Here we go:
The World Can Wait, 67 Special.
I saw 67 Special play a while back and they were fantastic.
They were nothing but movement and music on stage. By the end the five piece were drenched in sweat, raw, and with the lead, Ash Santilla, holding a guitar of snapped strings. Imagine then, my disappointment when I learnt that their debut album only skirted the edges of this energy. It's almost unrecognisable as an album from the band I saw perform. That, however, doesn't mean that the album is necessarily bad, because it's not. It's just... plain? Timid? Appearing to be influenced by the Cruel Sea more than their live act suggests, they've delivered an album that is somewhere near the sound that the Cruel Sea's last listenable album, the 2001 Where There's Smoke. Hardly the Cruel Sea's best, but without Tex Perkins' vocals and the band's experience, a bland album for them is a solid album you can zone with and not feel regret. With 67 Special, however, the album verges on becoming instantly forgettable.
Perhaps I expected too much.
In Your Honor, Foo Fighters.
Would you believe this is the first Foo Fighters album I have bought?
It was the two disks, one labeled 'Loud' and the other 'Not So Loud' that got me. I've always liked the loud, guitar driven Foo Fighters, but I've never really gotten into the softer stuff. But with the promise of a whole disk that is the first, and since it's the price of a one disk album... well, why the fuck not? Unsurprisingly, I did the 'Loud' disk more than the other, with the first five songs being strong, boot kicking stuff. I've even been convinced that seeing them in December is a reasonable and good thing to do and so I am. Nothing like a bit of solid rock.
Silent Alarm, Bloc Party.
Bloc Party's album has really grown on me and, despite the fact that it was a purchase some time ago, I've found that it hasn't stopped being one of my favourite choices on the Ipod. There are a few moments in the album I'm not sure of, and most of them contained in the song 'The Price of Gasoline'. I mean, sure, the price of petrol is fucking insane. It seems to me that alternative sources of power for cars ought to be happening right this instance. Give me the electric car... but, you know, a song about the price of gas and driving a mid sized car? It's just not cutting it.
That said, however, there's many other fine numbers on the album, and it really does grow on you. The opening track 'Like Eating Glass' is one of my favourite songs for the year.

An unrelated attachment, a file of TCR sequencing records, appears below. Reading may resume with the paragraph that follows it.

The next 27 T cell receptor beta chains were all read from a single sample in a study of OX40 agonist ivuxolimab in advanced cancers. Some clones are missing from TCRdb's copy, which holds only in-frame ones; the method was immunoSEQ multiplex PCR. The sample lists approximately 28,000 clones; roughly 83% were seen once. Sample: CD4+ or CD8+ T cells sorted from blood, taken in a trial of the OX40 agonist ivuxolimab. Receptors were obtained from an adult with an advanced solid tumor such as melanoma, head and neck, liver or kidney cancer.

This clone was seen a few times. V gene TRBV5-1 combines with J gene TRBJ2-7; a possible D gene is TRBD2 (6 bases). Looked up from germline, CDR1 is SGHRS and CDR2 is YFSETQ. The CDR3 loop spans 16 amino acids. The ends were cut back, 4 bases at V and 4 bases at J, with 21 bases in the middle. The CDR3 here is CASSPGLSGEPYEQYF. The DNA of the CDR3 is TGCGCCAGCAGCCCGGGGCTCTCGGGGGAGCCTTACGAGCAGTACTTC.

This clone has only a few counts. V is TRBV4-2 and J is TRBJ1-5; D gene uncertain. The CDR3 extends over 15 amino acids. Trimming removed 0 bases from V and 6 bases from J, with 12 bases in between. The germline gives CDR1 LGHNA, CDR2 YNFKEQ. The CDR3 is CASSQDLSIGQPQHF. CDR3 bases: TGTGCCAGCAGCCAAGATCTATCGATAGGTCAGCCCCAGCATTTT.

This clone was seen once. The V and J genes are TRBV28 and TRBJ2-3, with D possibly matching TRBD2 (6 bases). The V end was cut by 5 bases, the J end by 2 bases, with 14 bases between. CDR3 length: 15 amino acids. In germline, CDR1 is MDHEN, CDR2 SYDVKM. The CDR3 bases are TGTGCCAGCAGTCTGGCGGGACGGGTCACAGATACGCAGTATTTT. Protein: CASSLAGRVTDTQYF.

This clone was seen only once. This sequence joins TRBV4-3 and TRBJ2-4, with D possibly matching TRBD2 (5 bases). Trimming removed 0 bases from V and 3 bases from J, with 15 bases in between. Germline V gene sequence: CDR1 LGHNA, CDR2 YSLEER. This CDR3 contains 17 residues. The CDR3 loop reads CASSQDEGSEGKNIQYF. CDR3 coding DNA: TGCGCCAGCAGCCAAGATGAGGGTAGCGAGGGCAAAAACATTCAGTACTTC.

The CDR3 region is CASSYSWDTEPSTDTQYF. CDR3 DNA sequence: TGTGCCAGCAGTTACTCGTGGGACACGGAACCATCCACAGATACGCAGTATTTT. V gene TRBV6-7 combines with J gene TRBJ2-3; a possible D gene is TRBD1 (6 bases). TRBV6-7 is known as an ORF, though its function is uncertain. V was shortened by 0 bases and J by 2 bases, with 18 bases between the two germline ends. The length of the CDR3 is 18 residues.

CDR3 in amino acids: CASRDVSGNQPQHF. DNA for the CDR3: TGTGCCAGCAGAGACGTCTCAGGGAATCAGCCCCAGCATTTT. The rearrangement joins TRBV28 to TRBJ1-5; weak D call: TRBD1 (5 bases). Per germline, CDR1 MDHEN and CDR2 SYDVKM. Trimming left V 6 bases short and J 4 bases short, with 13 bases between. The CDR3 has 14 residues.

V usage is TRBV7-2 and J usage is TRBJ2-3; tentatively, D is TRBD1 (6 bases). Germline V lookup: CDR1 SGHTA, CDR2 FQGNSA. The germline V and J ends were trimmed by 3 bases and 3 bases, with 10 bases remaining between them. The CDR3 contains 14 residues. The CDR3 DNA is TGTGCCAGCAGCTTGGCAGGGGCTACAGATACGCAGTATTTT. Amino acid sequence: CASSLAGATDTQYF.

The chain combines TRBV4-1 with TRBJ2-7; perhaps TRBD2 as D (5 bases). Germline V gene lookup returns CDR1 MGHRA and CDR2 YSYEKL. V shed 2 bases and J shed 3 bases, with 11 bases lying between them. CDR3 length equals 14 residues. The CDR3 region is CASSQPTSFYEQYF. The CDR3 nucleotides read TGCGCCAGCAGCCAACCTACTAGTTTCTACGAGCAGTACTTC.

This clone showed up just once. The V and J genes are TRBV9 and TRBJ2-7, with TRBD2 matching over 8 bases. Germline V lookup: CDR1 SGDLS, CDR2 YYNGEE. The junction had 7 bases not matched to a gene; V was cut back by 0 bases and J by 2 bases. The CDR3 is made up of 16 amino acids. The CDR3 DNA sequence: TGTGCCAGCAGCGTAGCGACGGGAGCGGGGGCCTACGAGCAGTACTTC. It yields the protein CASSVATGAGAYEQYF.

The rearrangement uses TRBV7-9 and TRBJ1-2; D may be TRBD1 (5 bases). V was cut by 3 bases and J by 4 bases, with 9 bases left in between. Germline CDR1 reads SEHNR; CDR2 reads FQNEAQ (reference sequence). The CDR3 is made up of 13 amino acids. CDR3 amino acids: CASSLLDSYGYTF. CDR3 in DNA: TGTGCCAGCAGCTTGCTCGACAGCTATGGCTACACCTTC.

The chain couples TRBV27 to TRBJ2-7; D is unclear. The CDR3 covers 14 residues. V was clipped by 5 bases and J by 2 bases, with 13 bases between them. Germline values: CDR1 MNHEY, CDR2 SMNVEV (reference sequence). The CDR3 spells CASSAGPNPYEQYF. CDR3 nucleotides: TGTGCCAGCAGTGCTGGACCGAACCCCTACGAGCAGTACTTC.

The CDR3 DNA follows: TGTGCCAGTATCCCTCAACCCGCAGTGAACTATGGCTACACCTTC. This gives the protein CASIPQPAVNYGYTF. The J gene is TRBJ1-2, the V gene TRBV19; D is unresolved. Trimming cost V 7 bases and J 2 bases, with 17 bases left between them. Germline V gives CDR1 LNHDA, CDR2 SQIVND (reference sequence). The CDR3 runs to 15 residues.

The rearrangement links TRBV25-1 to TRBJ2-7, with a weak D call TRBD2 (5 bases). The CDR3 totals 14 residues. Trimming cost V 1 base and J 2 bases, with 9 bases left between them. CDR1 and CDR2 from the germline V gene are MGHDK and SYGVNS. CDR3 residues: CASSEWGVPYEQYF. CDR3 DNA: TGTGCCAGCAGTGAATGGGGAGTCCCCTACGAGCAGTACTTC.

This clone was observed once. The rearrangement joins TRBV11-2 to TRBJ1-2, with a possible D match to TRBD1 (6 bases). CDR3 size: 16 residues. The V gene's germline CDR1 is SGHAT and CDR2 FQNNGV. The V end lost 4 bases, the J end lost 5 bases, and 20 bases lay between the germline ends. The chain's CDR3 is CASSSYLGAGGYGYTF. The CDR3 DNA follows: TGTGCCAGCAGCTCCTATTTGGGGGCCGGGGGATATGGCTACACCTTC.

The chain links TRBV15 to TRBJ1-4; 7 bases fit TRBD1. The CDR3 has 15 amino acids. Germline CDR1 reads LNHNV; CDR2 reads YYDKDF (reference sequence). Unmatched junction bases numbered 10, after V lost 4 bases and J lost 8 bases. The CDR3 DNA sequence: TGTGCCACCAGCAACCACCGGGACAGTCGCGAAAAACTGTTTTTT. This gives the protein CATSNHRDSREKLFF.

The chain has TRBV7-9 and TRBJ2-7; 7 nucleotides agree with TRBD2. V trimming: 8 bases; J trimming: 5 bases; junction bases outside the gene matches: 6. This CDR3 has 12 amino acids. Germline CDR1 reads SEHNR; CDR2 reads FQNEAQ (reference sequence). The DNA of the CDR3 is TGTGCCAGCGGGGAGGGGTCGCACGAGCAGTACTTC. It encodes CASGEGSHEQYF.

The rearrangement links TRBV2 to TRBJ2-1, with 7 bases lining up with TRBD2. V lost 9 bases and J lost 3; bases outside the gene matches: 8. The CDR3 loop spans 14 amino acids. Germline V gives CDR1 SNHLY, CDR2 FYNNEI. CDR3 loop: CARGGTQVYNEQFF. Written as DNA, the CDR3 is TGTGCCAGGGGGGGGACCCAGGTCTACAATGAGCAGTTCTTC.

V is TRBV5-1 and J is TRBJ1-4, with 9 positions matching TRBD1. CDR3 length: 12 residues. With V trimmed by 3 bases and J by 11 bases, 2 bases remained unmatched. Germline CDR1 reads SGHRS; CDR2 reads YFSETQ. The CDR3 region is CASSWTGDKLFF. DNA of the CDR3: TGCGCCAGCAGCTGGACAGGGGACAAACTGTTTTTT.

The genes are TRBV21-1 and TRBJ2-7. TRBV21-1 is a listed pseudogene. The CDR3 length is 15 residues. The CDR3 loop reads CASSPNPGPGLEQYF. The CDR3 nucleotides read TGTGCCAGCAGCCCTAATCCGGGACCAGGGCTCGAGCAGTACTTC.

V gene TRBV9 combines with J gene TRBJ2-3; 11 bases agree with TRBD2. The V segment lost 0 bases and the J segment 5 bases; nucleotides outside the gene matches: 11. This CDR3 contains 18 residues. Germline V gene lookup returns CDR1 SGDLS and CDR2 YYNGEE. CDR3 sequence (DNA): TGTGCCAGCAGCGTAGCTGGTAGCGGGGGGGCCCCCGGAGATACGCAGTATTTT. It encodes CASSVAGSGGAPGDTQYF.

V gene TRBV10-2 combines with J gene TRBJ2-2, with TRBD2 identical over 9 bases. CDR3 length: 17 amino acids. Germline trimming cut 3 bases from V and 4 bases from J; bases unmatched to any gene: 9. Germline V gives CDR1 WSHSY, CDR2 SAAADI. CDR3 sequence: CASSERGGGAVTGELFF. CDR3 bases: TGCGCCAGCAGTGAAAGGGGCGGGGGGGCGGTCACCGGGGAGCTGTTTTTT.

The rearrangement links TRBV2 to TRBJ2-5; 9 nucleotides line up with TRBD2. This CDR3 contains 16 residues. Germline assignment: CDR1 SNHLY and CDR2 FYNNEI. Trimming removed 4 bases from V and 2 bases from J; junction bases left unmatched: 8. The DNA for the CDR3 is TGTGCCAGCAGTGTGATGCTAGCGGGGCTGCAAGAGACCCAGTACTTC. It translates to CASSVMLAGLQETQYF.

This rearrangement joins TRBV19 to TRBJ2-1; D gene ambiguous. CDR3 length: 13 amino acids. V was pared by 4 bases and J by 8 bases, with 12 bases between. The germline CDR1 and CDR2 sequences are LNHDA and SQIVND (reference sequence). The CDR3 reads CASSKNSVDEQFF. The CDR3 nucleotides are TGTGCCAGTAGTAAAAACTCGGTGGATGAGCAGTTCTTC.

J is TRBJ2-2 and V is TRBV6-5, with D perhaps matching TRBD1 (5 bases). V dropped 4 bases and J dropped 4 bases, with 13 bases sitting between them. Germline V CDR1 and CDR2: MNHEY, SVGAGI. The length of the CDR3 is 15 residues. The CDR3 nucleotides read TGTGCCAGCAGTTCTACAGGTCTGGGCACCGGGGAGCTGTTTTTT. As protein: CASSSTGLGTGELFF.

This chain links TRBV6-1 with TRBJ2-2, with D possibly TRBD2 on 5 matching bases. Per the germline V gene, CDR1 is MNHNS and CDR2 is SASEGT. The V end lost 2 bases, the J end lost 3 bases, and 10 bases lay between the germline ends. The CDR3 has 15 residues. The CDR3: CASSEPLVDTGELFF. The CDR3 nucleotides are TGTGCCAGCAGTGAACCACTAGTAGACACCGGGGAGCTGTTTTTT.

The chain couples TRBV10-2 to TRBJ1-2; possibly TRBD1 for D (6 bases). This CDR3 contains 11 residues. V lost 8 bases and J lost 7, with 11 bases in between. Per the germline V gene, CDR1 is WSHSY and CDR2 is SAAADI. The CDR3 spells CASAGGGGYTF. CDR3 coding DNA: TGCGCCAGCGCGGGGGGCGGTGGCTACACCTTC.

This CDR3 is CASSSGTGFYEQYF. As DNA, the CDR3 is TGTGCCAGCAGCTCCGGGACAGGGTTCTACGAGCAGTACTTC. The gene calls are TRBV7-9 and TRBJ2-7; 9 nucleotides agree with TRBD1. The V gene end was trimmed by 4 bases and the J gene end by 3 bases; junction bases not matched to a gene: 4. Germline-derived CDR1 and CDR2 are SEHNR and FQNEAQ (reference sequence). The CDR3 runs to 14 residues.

Employment, Kaiser Chiefs.
Would you believe that I loathe the opening five seconds of this album like nothing else, but love everything else?
It's true. I don't know what it is about the opening of 'Everyday I love You Less and Less' but the start bugs me like nothing else. Fortunately, the song recovers quickly, and by the time it hits 'I Predict A Riot' I'm right along with it. It's a much more immediately infectious album that Block Party's Silent Alarm, and perhaps, in the end, it won't last the distance. But it's catchy as all shit and fun, even if one of the songs is called 'Na Na Na Na Naa'.
The New Normal, Cog.
And the final album is the debut effort by the Australian three piece Cog.
I must admit, I thought it would be heavier. A bit more on the screaming and the you can't trust everyone and bring on the anarchy side of things. It does have that (I especially love the disk booklet that informs you that your mobile is 'susceptible to eavesdropping by government organisations and foreign corporate interests') but it's not nearly as didactic as Rage Against the Machine was or The (International) Noise Conspiracy is. It works in the band's favour and the album plays nicely, though I've yet to decide if the science fantasy heavy handed metaphor spoken word piece about the Ironic Factory 'The River Song' really fits the album as a whole or not.
But there's some neat stuff on it and, like the Bloc Party album, grows with spins. Always a good sign.
And reni_0629 this counts as me acknowledging your tag of me. Such is my love.